Kenton Co. Clerk: It's my responsibility to make this a better place to live, to make a difference

N.Ky. Voice: Gabrielle Summe honored by alma mater

COVINGTON, Ky. – County Clerk Gabrielle Summe sits at her desk in the Kenton County Administrative Building, barely able to see over the mounds of redistricting paperwork and precinct mapping—it’s her busiest time of year.

It’s election season.  

But no amount of filing, paperwork and registering voters has stopped her from making her community her responsibility—by giving back and making the change she wants to see where she lives.

And for that, Summe  was honored by her alma mater, Notre Dame Academy in Park Hills, Ky., as a ‘Woman Making A Difference.' She is a 1984 graduate of the all-girls Catholic school. In its 13th year, the award recognizes graduates who have made significant contributions to their careers, their families and their communities.

Growing up, she observed her family pave the way for change and now she is paving the way for the next generation.

“It’s part of my responsibility of where I live to make it a better place to live,” said Summe.

Originally from Fort Wright, Ky., the 47-year-old said she doesn’t think the role she plays in the community is as impressive as her fellow alumnae; however, she said she does believe that she is touching lives on a personal level, not with money, but with time and effort.

“I learned I had to be engaged with the community,” she said of a lesson taught early on by her mom.

Chip Off The Block

Her mom, Kathleen Summe, who earned a master’s degree in social work—helped create the Mental Health Association in Northern Kentucky, now known as NorthKey—always told her children that if she wasn’t working, she was volunteering.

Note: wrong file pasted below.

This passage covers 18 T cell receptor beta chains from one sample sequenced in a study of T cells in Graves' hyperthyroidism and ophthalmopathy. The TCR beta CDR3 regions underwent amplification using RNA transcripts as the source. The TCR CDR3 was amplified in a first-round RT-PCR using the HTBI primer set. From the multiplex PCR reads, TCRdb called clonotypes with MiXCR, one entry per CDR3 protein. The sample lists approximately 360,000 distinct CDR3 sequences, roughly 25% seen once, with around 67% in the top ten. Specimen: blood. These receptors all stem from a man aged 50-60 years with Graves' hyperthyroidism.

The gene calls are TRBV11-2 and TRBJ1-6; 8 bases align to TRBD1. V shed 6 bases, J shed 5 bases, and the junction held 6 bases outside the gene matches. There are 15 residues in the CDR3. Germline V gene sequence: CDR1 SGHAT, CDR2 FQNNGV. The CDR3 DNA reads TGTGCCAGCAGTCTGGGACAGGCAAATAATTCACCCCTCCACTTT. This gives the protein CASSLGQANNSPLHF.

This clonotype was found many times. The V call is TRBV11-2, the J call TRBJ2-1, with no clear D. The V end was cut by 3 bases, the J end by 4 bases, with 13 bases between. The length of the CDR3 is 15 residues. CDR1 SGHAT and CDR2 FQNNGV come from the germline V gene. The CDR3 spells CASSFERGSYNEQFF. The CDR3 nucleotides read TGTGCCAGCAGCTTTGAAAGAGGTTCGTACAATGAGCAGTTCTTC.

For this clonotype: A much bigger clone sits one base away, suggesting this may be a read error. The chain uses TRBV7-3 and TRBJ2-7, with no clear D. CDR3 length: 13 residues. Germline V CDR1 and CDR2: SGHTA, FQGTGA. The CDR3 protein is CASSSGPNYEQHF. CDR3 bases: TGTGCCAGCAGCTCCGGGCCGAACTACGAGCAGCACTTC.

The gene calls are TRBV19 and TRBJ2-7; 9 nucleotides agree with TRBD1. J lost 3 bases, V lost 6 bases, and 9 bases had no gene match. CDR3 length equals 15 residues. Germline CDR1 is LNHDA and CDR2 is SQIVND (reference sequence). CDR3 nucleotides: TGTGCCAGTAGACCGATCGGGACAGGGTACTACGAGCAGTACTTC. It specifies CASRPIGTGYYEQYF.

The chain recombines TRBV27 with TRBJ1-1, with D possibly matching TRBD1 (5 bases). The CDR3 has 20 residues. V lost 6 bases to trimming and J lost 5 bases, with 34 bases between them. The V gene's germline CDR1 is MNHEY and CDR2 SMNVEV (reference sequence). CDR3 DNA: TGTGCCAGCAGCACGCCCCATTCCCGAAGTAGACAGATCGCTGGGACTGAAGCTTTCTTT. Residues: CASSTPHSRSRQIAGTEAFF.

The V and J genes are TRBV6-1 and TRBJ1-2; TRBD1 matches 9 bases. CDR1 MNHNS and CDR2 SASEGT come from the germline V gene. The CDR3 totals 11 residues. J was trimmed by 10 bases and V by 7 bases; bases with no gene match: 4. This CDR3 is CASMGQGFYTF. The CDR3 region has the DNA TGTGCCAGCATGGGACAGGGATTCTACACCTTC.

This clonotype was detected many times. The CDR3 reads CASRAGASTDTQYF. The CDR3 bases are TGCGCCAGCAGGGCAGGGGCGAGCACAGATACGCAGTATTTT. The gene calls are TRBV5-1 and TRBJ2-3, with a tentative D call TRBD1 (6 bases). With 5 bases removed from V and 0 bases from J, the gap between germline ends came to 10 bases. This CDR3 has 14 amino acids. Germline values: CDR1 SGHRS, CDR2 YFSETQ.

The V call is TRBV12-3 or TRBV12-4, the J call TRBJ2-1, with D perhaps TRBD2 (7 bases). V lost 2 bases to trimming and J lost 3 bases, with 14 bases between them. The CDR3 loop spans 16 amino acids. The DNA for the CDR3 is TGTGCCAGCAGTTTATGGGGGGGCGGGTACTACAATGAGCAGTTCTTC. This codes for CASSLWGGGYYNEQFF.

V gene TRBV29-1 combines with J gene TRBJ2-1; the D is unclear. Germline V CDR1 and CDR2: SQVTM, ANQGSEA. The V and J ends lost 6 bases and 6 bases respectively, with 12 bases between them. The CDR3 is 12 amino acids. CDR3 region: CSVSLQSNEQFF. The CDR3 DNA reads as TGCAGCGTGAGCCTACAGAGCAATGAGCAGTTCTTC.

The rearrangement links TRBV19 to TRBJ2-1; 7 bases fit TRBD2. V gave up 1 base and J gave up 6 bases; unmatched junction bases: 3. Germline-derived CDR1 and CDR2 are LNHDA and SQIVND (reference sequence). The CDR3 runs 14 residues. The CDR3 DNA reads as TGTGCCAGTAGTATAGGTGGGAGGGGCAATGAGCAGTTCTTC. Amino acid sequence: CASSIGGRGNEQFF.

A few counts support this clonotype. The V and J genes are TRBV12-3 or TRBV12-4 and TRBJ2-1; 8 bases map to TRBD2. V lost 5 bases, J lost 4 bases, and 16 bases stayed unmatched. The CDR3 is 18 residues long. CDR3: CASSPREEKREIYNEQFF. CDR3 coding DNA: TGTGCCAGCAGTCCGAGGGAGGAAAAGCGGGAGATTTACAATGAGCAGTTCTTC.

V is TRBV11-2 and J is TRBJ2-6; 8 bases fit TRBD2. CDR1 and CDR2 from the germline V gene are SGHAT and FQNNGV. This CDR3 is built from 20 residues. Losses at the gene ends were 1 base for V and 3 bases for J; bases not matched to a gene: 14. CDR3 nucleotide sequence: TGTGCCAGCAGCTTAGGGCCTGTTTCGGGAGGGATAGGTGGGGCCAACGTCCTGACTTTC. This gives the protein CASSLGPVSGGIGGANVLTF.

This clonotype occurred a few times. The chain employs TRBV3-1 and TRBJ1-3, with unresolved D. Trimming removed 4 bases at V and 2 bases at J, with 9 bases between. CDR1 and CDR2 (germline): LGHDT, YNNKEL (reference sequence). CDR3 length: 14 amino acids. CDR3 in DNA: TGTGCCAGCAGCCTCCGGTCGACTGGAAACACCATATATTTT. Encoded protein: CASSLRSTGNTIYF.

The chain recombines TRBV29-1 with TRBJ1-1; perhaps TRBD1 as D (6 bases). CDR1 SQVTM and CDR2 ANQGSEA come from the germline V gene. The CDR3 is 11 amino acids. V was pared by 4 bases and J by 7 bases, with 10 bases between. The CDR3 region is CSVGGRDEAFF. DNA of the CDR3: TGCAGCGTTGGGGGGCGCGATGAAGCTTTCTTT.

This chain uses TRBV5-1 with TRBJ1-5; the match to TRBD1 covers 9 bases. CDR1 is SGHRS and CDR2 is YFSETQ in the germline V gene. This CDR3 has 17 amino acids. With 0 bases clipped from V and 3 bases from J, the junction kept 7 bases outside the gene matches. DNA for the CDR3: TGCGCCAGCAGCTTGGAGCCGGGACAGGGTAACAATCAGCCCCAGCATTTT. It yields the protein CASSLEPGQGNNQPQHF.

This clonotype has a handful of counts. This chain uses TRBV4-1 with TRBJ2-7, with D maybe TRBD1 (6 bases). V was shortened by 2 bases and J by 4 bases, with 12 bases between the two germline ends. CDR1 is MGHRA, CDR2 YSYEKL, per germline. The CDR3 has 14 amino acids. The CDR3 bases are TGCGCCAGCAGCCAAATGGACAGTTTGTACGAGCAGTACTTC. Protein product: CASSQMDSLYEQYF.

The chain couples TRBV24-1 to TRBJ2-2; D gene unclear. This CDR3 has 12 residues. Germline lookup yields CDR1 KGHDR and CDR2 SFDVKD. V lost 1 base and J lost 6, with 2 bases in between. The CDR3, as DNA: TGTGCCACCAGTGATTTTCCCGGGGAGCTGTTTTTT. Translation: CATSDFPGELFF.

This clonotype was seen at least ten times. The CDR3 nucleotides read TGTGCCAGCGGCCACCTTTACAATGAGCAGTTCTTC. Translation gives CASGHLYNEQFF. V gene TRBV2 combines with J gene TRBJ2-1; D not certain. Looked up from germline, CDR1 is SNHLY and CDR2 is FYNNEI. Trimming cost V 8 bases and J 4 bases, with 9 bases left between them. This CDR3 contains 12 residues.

“If you couldn’t give money, you could give your time,” Summe said her mom told her during her childhood.

When she was little, Summe remembered, how her mom would expose her to the sick and frail, in an effort to show her that those people were her responsibility to care for.

“They are truly special. They require special attention and respect,” Summe said. “And for [my mother] those people could be anyone.”

Summe has emulated her mother, who was an avid volunteer with St. Charles Nursing Home, the Jaycees, Diocesan Council of Catholic Women, as well as mental health and veterans organizations.

Summe works with Kids Voting and speaks at local schools and community groups about elections. She also volunteers for the Credit Abuse Resistance Education (C.A.R.E.) program—and believes that, like her mom, volunteering and spending time with your community can change the way things are where you live and how they will be for the future.

“Sometimes the past can hobble the future,” Summe said, who is a board member of the Diocesan Catholic Children’s Home and Welcome House Outreach homeless shelter.

“How do you fix that for the future?” she said that she asks of herself. “You can ignore the problem or be part of the solution.”

‘Permission Is Power’

Growing up one of four girls, the world was her oyster… well, at least according to her dad Joe, who was city attorney for Fort Wright, Lakeside Park and Lookout Heights.  

The father of six, including one son, wanted his children to make a difference, speak up and do anything they put their mind do.

“Permission is powerful. We could do anything. No limitations,” Summe said of her father’s encouragement. “Dad believed anything a man could do, a woman could do.”